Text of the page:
MELBOURNE, Australia—Ash Barty was the crowd favorite at Melbourne Park long before she ended a 42-year drought by reaching the Australian Open final.
Danielle Collins said it’ll be “spectacular” to take on the women’s No. 1-ranked player in the final of her home Grand Slam event on Saturday.
The 28-year-old American got a little taste of what to expect in her first Grand Slam final as she left the court on Thursday following her 6–4, 6–1 semifinal win over seventh-seeded Iga Swiatek.
Barty beat Madison Keys 6–1, 6–3 in 62 minutes in the first of the semifinals, and Collins wrapped up the night by beating 2020 French Open champion Swiatek in 78 minutes.
Predictably, there were boos after Collins finished her on-court TV interview. Not too loud or long, but an indication of things to come nonetheless.
Barty won her first major title on clay at Roland Garros in 2019 and her second on grass at Wimbledon last year. Now that she has become the first Australian woman into the final here since Wendy Turnbull in 1980, Barty has a good chance to claim her first on a hard court. She is only too aware, though, that no Australian woman since Chris O’Neil in 1978 has won the singles title here.
“As an Aussie, we’re exceptionally spoiled we get to play in our own backyard,” the 25-year-old Barty said. “Now we have a chance to play for a title. It’s unreal.”
Barty lost to eventual champion Sofia Kenin in 2020 the last time she reached the Australian Open semifinals. She said she’s learned from that kind of pressure as much as winning other Grand Slams.
“Absolutely embrace it,” she said of the home expectations. “You have to. It’s fun. It’s brilliant to be playing in the business end of your home Slam. I’m not gonna lie about that—it’s amazing.”
Keys is just the latest in a line of rivals to explain how she had few answers to Barty’s slice backhand and wide variety of serves.
Barty hit 20 winners to only eight for Keys, who was playing in the Australian Open semifinals for the first time since 2015. She lost that year to eventual champion Serena Williams, who was the last No. 1 seed to win the women’s title at Melbourne Park.
Barty converted four of her six break-point opportunities and saved the only two break points she faced on her serve against the 2017 U.S. Open champion runner-up. In six matches so far at the tournament, she has dropped one service game.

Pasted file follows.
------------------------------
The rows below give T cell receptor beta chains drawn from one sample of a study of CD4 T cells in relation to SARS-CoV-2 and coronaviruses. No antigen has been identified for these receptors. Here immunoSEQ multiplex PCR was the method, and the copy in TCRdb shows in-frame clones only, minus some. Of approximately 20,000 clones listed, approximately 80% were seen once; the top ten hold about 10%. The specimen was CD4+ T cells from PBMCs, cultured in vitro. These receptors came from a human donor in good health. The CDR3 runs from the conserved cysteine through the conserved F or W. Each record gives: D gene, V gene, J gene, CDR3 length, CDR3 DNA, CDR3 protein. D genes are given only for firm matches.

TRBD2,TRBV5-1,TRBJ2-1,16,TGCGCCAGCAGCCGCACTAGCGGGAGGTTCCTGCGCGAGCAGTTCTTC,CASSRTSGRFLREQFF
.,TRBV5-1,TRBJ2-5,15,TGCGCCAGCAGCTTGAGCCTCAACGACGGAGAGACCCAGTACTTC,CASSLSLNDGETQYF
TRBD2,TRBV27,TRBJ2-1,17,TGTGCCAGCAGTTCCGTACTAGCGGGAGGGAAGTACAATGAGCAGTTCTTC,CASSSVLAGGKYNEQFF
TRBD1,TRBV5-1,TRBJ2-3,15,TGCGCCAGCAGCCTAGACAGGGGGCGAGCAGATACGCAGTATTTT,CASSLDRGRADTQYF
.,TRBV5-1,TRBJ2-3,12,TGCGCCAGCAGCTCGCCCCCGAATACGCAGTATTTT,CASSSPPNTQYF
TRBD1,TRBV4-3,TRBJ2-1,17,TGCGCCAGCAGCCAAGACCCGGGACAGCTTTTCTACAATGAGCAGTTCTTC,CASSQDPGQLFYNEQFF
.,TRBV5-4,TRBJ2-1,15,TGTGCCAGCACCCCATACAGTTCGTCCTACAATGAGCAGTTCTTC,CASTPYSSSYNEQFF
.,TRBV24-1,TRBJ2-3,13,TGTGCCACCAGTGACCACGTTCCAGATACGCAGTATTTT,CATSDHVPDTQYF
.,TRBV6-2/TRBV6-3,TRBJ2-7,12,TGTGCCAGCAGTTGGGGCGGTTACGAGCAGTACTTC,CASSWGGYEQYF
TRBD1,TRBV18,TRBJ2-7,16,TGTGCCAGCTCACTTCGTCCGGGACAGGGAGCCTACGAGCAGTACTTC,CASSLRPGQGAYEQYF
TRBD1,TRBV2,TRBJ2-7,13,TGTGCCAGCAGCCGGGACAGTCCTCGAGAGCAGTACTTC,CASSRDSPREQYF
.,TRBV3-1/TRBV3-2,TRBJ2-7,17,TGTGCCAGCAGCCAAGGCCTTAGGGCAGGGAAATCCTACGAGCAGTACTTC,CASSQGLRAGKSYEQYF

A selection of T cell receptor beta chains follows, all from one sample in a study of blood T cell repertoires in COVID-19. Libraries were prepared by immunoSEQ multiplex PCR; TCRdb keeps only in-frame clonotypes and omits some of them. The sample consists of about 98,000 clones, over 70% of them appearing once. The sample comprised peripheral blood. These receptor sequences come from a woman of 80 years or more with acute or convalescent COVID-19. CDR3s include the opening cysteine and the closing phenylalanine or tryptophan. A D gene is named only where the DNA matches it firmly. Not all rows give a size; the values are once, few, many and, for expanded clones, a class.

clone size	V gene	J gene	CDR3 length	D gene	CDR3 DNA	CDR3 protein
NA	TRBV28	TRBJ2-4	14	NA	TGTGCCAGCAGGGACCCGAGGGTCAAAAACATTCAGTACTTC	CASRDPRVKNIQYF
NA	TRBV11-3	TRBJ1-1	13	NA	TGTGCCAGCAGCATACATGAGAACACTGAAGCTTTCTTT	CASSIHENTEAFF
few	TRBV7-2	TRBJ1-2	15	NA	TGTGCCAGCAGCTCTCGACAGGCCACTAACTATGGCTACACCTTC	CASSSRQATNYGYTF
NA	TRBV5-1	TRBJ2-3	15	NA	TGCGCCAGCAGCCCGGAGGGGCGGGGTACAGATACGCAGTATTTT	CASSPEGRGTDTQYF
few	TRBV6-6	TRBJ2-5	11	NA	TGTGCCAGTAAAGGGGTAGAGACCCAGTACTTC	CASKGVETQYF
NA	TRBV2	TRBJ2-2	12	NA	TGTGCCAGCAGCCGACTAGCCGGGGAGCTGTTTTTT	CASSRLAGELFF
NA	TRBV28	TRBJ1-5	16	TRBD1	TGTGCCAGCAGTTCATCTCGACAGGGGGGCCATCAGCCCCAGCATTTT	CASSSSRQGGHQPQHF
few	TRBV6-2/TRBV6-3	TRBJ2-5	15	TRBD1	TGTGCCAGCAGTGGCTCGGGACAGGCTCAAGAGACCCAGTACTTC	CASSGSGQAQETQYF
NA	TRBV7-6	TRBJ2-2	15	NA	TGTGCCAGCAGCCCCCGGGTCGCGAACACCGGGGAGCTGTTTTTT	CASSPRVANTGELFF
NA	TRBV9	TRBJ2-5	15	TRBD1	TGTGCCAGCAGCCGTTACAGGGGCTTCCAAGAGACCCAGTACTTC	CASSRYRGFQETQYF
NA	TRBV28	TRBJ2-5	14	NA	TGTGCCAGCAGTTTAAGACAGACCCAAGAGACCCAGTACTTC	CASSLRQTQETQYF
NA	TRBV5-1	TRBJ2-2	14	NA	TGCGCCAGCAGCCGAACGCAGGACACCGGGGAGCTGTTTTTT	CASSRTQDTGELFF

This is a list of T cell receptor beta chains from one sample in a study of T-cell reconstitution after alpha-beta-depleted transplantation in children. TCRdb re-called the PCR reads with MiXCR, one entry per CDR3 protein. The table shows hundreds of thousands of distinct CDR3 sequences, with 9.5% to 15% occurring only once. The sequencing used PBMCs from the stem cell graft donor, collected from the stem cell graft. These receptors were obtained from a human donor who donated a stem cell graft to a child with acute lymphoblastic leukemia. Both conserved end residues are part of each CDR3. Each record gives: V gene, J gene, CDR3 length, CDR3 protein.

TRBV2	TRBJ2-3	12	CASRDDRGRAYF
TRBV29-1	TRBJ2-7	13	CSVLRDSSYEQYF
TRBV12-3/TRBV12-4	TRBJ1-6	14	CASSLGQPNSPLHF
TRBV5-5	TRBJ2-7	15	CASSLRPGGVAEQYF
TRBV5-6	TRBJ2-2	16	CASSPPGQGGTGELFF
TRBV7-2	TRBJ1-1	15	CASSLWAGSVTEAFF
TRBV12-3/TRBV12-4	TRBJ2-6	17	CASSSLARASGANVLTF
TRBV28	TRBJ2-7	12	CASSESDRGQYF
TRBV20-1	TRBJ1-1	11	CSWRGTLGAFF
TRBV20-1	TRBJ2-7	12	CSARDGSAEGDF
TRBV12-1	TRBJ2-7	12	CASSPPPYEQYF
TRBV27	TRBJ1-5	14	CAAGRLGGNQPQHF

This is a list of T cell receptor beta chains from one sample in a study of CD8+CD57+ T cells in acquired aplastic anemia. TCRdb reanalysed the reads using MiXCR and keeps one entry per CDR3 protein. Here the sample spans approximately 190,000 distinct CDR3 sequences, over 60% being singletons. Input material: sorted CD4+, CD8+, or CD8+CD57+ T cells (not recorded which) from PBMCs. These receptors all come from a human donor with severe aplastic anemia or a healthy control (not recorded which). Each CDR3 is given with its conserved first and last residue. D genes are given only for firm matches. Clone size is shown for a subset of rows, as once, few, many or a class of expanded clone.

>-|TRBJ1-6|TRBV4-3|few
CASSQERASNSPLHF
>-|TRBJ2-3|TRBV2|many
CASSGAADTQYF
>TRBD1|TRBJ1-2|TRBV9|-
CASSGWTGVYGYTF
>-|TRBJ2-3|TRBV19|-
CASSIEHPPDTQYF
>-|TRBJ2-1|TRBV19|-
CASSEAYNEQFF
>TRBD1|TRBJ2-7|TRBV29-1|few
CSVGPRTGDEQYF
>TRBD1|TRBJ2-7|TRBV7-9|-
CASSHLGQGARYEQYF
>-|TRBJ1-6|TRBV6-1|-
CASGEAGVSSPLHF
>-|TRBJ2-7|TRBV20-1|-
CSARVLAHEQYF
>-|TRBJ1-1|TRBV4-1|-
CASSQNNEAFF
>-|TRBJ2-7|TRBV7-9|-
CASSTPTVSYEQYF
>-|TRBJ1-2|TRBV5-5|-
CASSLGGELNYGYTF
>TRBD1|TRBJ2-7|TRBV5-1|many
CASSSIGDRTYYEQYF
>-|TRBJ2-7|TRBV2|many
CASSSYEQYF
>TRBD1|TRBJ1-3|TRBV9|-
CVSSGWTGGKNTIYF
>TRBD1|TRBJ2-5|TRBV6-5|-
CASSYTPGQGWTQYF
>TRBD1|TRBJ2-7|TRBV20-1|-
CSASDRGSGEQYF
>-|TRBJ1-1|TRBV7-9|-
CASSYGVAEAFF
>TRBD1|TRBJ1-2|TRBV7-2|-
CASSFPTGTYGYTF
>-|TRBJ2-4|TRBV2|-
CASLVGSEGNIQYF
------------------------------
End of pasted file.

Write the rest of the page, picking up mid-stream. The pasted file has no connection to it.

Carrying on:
The 27th-seeded Collins relies on a power game and imposes a relentless energy on every contest.
Her forehand cross-court winner to set up her first match points was typical of her semifinal form. She hit 27 winners and had only 13 unforced errors. She opened each set with a break of serve and raced to 4–0 leads both times.
Collins delayed her professional career by playing in the U.S. college system, and said it gave her a good grounding in handling what she calls “adverse” crowds.
Playing in empty stadiums during the COVID-19 pandemic has given her an appreciation of crowds, whether the fans support her, are against her, or are neutral.
“That’s something that I really thrive in, whether I have a full crowd going for me or whether I have the opposite,” she said. “I really just love the energy. I’m just really excited to go out there and compete.
“I realize that there is going to be a lot of people supporting Ash. It’s all in good spirit.”
Collins’ run to the semifinals in 2019 was her best previous result at a Grand Slam tournament. After undergoing surgery last year to treat endometriosis, she is in less pain and said she is in better shape to win.
Keys was on a career-best 10-match winning streak ahead of the semifinals, including a run to the title in a tune-up tournament in Adelaide—her first WTA title since 2019. Her full tally of 11 match wins this month already equals her total for 2021, when she dropped into the 50s in the rankings. She is expected to return to the top 30 next week.
The stadium was limited to two-thirds capacity, with the state government allowing an increase from the earlier 50 percent restriction on ticketed courts late this week as part of the easing of rules in place for the COVID-19 pandemic.
Most of the support in the first match, obviously, was for Barty. Chants of “Let’s go Barty, Let’s go!”—combined with coordinated clapping—were regular at each changeover, with pockets of fans wearing the yellow shirt synonymous with the Australian player scattered around arena. Rod Laver, the aging Australian tennis great, was in the stadium himself.
While Barty is one win away from giving the host nation a title, there is a guaranteed win in another competition.
Nick Kyrgios and Thanasi Kokkinakis, dubbed “Special K,” ensured an all-Australian men’s doubles final with 7–6 (4), 6–4 win over third-seeded Marcel Granollers and Horacio Zeballos in a nearly full Rod Laver Arena. Fans were allowed into the main stadium with grounds passes during the day session and didn’t need stadium tickets for the afternoon session.
On a near-empty adjoining Margaret Court Arena, Matthew Ebden and Max Purcell beat the second-seeded team of Rajeev Ram and Joe Salisbury 6–3, 7–6 (9).
Also on Day 11, Dylan Alcott’s farewell tournament ended with a loss in the wheelchair quad final to Sam Schroder of the Netherlands.
Alcott was named Australian of the Year at celebrations for the national day and attended a ceremony in the capital of Canberra between his win in the semifinals and the final.
Alcott retires with 15 Grand Slam titles in wheelchair quad. He completed an unprecedented Golden Slam last year, winning all four majors as well as the Tokyo Paralympics gold medal.
After her win, Barty paid tribute: “He’s inspired a nation … I couldn’t be more proud of him.”
By John Pye